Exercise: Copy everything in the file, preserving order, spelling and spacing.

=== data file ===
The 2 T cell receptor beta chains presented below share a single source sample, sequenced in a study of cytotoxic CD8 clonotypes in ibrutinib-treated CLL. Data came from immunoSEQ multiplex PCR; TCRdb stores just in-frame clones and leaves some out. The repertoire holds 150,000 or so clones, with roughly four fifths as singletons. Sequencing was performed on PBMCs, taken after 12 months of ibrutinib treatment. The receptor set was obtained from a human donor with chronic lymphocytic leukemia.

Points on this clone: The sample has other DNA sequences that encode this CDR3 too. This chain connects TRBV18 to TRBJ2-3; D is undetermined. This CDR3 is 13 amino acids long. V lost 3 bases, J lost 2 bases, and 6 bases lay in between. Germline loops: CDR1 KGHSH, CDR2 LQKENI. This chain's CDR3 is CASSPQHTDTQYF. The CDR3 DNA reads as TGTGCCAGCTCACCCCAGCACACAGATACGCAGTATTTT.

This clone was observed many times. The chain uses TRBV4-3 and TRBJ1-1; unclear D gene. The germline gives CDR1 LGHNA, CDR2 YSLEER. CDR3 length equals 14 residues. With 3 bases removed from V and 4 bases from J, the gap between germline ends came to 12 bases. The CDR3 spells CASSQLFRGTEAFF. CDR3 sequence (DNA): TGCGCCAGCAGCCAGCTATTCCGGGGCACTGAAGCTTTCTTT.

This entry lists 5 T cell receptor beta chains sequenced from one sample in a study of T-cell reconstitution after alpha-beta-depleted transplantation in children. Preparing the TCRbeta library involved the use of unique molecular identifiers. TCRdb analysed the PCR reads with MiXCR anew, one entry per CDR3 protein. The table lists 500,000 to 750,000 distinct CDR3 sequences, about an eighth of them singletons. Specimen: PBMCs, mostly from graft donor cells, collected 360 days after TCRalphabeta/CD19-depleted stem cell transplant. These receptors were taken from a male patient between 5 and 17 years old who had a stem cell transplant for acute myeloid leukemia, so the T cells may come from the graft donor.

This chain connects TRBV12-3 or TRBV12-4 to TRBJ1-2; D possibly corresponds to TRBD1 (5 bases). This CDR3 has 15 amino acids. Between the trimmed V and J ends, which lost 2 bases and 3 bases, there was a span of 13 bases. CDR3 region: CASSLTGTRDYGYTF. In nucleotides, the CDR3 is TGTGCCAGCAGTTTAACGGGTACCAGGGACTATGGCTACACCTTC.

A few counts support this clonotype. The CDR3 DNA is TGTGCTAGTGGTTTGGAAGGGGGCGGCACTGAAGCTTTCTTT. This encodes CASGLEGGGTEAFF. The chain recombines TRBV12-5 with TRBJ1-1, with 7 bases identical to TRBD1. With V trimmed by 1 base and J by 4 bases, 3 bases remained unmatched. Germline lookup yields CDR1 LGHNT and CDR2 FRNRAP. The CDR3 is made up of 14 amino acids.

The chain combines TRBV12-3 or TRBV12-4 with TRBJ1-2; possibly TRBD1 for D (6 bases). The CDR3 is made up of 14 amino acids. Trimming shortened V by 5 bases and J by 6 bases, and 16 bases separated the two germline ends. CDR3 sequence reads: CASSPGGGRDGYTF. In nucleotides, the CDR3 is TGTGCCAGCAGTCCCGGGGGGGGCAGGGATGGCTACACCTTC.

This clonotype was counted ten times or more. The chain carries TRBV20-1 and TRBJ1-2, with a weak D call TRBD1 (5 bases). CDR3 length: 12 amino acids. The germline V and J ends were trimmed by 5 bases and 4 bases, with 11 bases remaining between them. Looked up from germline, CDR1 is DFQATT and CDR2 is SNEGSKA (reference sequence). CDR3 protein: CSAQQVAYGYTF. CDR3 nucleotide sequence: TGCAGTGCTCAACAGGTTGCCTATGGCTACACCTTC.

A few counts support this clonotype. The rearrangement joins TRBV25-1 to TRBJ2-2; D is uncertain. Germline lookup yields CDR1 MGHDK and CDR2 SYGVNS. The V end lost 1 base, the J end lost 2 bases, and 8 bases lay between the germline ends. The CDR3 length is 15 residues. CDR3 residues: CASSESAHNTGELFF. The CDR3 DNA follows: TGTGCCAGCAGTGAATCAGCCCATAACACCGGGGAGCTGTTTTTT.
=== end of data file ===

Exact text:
The 2 T cell receptor beta chains presented below share a single source sample, sequenced in a study of cytotoxic CD8 clonotypes in ibrutinib-treated CLL. Data came from immunoSEQ multiplex PCR; TCRdb stores just in-frame clones and leaves some out. The repertoire holds 150,000 or so clones, with roughly four fifths as singletons. Sequencing was performed on PBMCs, taken after 12 months of ibrutinib treatment. The receptor set was obtained from a human donor with chronic lymphocytic leukemia.

Points on this clone: The sample has other DNA sequences that encode this CDR3 too. This chain connects TRBV18 to TRBJ2-3; D is undetermined. This CDR3 is 13 amino acids long. V lost 3 bases, J lost 2 bases, and 6 bases lay in between. Germline loops: CDR1 KGHSH, CDR2 LQKENI. This chain's CDR3 is CASSPQHTDTQYF. The CDR3 DNA reads as TGTGCCAGCTCACCCCAGCACACAGATACGCAGTATTTT.

This clone was observed many times. The chain uses TRBV4-3 and TRBJ1-1; unclear D gene. The germline gives CDR1 LGHNA, CDR2 YSLEER. CDR3 length equals 14 residues. With 3 bases removed from V and 4 bases from J, the gap between germline ends came to 12 bases. The CDR3 spells CASSQLFRGTEAFF. CDR3 sequence (DNA): TGCGCCAGCAGCCAGCTATTCCGGGGCACTGAAGCTTTCTTT.

This entry lists 5 T cell receptor beta chains sequenced from one sample in a study of T-cell reconstitution after alpha-beta-depleted transplantation in children. Preparing the TCRbeta library involved the use of unique molecular identifiers. TCRdb analysed the PCR reads with MiXCR anew, one entry per CDR3 protein. The table lists 500,000 to 750,000 distinct CDR3 sequences, about an eighth of them singletons. Specimen: PBMCs, mostly from graft donor cells, collected 360 days after TCRalphabeta/CD19-depleted stem cell transplant. These receptors were taken from a male patient between 5 and 17 years old who had a stem cell transplant for acute myeloid leukemia, so the T cells may come from the graft donor.

This chain connects TRBV12-3 or TRBV12-4 to TRBJ1-2; D possibly corresponds to TRBD1 (5 bases). This CDR3 has 15 amino acids. Between the trimmed V and J ends, which lost 2 bases and 3 bases, there was a span of 13 bases. CDR3 region: CASSLTGTRDYGYTF. In nucleotides, the CDR3 is TGTGCCAGCAGTTTAACGGGTACCAGGGACTATGGCTACACCTTC.

A few counts support this clonotype. The CDR3 DNA is TGTGCTAGTGGTTTGGAAGGGGGCGGCACTGAAGCTTTCTTT. This encodes CASGLEGGGTEAFF. The chain recombines TRBV12-5 with TRBJ1-1, with 7 bases identical to TRBD1. With V trimmed by 1 base and J by 4 bases, 3 bases remained unmatched. Germline lookup yields CDR1 LGHNT and CDR2 FRNRAP. The CDR3 is made up of 14 amino acids.

The chain combines TRBV12-3 or TRBV12-4 with TRBJ1-2; possibly TRBD1 for D (6 bases). The CDR3 is made up of 14 amino acids. Trimming shortened V by 5 bases and J by 6 bases, and 16 bases separated the two germline ends. CDR3 sequence reads: CASSPGGGRDGYTF. In nucleotides, the CDR3 is TGTGCCAGCAGTCCCGGGGGGGGCAGGGATGGCTACACCTTC.

This clonotype was counted ten times or more. The chain carries TRBV20-1 and TRBJ1-2, with a weak D call TRBD1 (5 bases). CDR3 length: 12 amino acids. The germline V and J ends were trimmed by 5 bases and 4 bases, with 11 bases remaining between them. Looked up from germline, CDR1 is DFQATT and CDR2 is SNEGSKA (reference sequence). CDR3 protein: CSAQQVAYGYTF. CDR3 nucleotide sequence: TGCAGTGCTCAACAGGTTGCCTATGGCTACACCTTC.

A few counts support this clonotype. The rearrangement joins TRBV25-1 to TRBJ2-2; D is uncertain. Germline lookup yields CDR1 MGHDK and CDR2 SYGVNS. The V end lost 1 base, the J end lost 2 bases, and 8 bases lay between the germline ends. The CDR3 length is 15 residues. CDR3 residues: CASSESAHNTGELFF. The CDR3 DNA follows: TGTGCCAGCAGTGAATCAGCCCATAACACCGGGGAGCTGTTTTTT.